The EU's deep underground storage plan

03 November 2010

The European Commission has today released its long-awaited proposed nuclear waste directive, which would tell European Union (EU) member states to develop plans to store radioactive waste in safe repositories.  


The proposal however avoids the issue of whether to force governments to use deep underground repositories, even though it is clearly Brussels' favoured option.


A commission memorandum said: "Geological conditions are very different. This is why it is up to the member states to define the depths according to the site specific situation. Every site must be evaluated according to its specific situation."


 "All EU member states  
  generate radioactive
  waste, whether or not 
  they have a national
  nuclear power program,
  and therefore have to
  identify solutions and
  define national
  requirements to
  manage it properly."
  European Commission
  Public consultation document
However, it adds: "It is broadly accepted at the technical level that deep geological disposal represents the safest and most sustainable option as the end point of the management of high level waste and spent fuel considered as waste."


If the directive is approved by the EU Council of Ministers and the European Parliament, member states would have to draft suitable national programs within four years detailing plans for constructing and managing disposal facilities, including descriptions of disposal solutions, timetables, costs assessments and financing. If the commission believes these plans breach EU nuclear safety rules, it could require changes.


The directive would also allow two or more member states to share a repository, although they could not export nuclear waste outside the EU for final disposal. Also, the legislation would insist governments inform and consult the public when drawing up their plans.


And regarding disposal operations, the legislation would make International Atomic Energy Agency (IAEA) safety standards legally binding across the EU, including the work of independent authorities licensing repositories and inspecting their operations.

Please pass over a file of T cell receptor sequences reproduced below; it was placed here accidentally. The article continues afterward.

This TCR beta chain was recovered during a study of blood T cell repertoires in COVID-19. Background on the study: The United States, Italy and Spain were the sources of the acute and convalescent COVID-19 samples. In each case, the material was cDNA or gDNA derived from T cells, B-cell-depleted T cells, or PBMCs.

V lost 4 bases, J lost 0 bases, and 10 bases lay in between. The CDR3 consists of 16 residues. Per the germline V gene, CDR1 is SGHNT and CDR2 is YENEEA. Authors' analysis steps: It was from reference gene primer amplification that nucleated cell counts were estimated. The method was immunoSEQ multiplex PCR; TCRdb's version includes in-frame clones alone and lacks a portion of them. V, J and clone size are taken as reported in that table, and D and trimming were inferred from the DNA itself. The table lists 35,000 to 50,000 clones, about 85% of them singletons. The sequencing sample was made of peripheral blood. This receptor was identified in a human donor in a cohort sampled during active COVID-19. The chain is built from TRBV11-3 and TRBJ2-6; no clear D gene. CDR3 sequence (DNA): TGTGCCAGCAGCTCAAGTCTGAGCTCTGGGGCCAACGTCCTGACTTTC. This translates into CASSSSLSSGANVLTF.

Releasing the proposal, EU energy Commissioner Günther Oettinger said: "Safety concerns all citizens and all EU countries, whether they are in favour or against nuclear energy."


Second time lucky
Today's nuclear waste directive represents part of a dramatically scaled back "common EU approach" to nuclear safety announced as a package of directives in 2002.
The 2002 draft directive on waste gave "priority to geological burial of waste as the safest method known at present" and told EU states they must decide on a burial site "by 2008 at the latest and have the sites in operation at the latest by 2018."

This top-down decision making was rejected by most states, although Italy - holding the Presidency of the EU in late 2003 - attemped to meet the targets, much to the anger of its citizens who felt consultation had been wholly inadequate when the first site was announced.

This legislation has been drafted and debated by Brussels officials for years, and covers all kinds of radioactive waste and used nuclear fuel, whether from nuclear power plants or medical and research facilities.


All member states would have to comply, including non-nuclear countries. "All EU member states generate radioactive waste, whether or not they have a national nuclear power program, and therefore have to identify solutions and define national requirements to manage it properly," said a commission report.

The proposal follows wide-ranging public consultation by the commission and years of attempts to persuade EU ministers to back EU legislation on nuclear waste. Some member states, notably Germany and the UK, have been notably prickly about surrendering national sovereignty over the issue and Brussels may still face a tough time getting the proposal onto the EU statute book.


It will also be opposed by the European Parliament's Green group, which especially claims the legislation's definition of waste is too loose and allows companies to store nuclear by-products that may have a potential future use, rather than disposing of this material. "The possibility to store for an unlimited period of time very large quantities of wastes ... under hypothetical and highly unrealistic scenarios of future use is certainly not… sustainable," said EP Green co-president Rebecca Harms.


However, the legislation should be given a fair wind in the EU Council of Ministers by the Hungarian government when it assumes the six-monthly presidency of the EU in January. Hungary's national development minister Tamás Fellegi told a Budapest conference entitled 'Nuclear Energy in Europe: From Acceptance to Ownership' he would make its passage a priority, adding it and the proposed radiation protection directive were "the biggest challenges for the Hungarian Presidency in the nuclear field."


By Keith Nuthall
for World Nuclear News